|The first excerpt represents the element of Air. It speaks of mental influences and the process of thought, and is drawn from Westward Ho! by Charles Kingsley:
alas! can testify but too well: but what spirit--whether good or
evil, I ask not--brought you on board, and whence? Where is your
ship? I thought that all Drake's squadron had left six months
"Our ship, senor, has lain this three years rotting on the coast
near Cape Codera."
"Ah! we heard of that bold adventure--but we thought you all lost
in the interior."
"You did? Can you tell me, then, where the senor governor of La
Guayra may be now?"
"The Senor Don Guzman de Soto," said the commandant, in a somewhat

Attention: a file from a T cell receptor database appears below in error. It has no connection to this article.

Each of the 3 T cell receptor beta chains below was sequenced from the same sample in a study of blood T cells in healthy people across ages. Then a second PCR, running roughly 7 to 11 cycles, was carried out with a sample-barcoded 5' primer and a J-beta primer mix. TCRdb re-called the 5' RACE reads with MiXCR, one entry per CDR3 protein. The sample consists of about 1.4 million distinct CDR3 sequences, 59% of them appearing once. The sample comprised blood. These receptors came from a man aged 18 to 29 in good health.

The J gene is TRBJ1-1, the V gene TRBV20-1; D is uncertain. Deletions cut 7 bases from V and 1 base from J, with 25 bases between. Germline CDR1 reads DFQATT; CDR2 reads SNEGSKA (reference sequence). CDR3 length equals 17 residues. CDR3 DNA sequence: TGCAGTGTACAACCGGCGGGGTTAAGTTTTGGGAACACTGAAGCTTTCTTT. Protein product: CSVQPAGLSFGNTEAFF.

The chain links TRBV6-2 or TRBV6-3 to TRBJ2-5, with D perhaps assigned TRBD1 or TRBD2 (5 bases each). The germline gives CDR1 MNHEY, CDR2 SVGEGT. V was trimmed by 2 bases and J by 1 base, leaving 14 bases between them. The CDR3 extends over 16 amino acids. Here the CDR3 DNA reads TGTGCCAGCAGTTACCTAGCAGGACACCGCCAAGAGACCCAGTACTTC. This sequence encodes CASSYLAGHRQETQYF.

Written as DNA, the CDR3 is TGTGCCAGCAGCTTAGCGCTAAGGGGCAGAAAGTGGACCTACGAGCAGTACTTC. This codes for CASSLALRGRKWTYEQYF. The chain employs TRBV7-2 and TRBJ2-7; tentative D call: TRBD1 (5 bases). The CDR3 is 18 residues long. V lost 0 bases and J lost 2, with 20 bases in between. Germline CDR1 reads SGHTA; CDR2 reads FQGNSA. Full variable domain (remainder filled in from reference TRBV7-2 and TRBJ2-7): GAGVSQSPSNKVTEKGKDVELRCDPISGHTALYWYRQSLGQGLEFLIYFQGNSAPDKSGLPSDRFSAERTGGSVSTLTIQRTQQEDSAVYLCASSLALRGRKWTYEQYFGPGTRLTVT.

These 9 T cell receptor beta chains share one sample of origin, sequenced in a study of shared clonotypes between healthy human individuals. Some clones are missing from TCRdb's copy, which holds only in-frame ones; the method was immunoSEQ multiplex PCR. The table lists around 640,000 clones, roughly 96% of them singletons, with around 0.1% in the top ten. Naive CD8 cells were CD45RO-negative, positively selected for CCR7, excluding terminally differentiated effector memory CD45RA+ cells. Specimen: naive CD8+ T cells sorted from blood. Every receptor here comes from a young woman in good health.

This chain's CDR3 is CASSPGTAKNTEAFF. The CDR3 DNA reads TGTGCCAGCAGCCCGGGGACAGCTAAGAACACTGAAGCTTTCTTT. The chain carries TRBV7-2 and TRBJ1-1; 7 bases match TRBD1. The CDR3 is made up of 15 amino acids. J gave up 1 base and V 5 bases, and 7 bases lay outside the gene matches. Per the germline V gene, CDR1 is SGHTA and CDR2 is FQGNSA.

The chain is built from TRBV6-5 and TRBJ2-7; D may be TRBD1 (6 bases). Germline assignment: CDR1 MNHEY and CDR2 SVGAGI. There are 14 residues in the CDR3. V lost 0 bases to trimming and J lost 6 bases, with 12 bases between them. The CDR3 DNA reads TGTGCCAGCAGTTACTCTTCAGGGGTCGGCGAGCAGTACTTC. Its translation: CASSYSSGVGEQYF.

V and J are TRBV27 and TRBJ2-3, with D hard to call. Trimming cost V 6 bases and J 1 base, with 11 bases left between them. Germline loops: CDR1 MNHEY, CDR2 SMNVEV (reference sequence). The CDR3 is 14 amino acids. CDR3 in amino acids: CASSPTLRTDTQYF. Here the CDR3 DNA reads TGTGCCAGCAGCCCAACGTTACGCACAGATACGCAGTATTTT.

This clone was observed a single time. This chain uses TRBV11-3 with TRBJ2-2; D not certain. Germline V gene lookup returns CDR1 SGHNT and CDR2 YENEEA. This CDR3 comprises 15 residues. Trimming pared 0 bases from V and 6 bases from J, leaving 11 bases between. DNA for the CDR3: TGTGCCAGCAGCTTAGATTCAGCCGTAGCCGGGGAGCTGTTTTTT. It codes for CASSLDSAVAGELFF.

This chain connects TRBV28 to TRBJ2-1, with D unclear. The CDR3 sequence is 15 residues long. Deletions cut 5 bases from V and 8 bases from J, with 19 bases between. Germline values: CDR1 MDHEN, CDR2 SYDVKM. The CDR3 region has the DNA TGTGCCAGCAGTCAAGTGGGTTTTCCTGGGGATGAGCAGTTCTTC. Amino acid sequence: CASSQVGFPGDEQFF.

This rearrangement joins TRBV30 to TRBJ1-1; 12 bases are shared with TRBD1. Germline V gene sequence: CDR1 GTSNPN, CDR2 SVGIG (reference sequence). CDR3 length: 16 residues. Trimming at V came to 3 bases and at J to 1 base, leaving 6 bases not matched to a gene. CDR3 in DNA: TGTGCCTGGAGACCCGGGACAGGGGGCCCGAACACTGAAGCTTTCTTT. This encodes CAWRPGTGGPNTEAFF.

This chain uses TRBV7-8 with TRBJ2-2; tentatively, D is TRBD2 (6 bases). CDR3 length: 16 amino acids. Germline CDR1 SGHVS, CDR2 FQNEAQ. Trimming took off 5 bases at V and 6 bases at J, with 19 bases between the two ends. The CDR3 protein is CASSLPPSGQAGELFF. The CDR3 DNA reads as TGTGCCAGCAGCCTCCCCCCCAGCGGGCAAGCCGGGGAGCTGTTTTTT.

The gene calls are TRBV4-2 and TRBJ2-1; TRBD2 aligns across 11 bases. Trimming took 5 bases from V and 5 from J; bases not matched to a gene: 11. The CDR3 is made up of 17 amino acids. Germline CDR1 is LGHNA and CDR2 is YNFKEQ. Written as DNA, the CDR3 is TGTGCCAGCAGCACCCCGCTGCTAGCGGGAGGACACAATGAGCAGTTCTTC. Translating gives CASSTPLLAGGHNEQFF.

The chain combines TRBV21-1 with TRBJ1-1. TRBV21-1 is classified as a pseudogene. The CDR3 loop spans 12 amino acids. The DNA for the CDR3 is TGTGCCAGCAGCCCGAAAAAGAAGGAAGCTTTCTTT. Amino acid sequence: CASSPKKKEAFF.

|The second excerpt represents the element of Fire. It speaks of emotional influences and base passions, and is drawn from Myths and Myth-Makers by John Fiske:
raison que l'Inde et la Grece nous presentent le phenomene de
la plus riche mythologie a cote de la plus profonde
metaphysique. "La conception de la multiplicite dans
l'univers, c'est le polytheisme chez les peuples enfants;
c'est la science chez les peuples arrives a l'age mur.--Renan,
Hist. des Langues Semitiques, Tom. I. p. 9.
We are justified, accordingly, in distinguishing between a
myth and a legend. Though the words are etymologically
parallel, and though in ordinary discourse we may use them
interchangeably, yet when strict accuracy is required, it is
well to keep them separate. And it is perhaps needless, save
Myths and Myth-Makers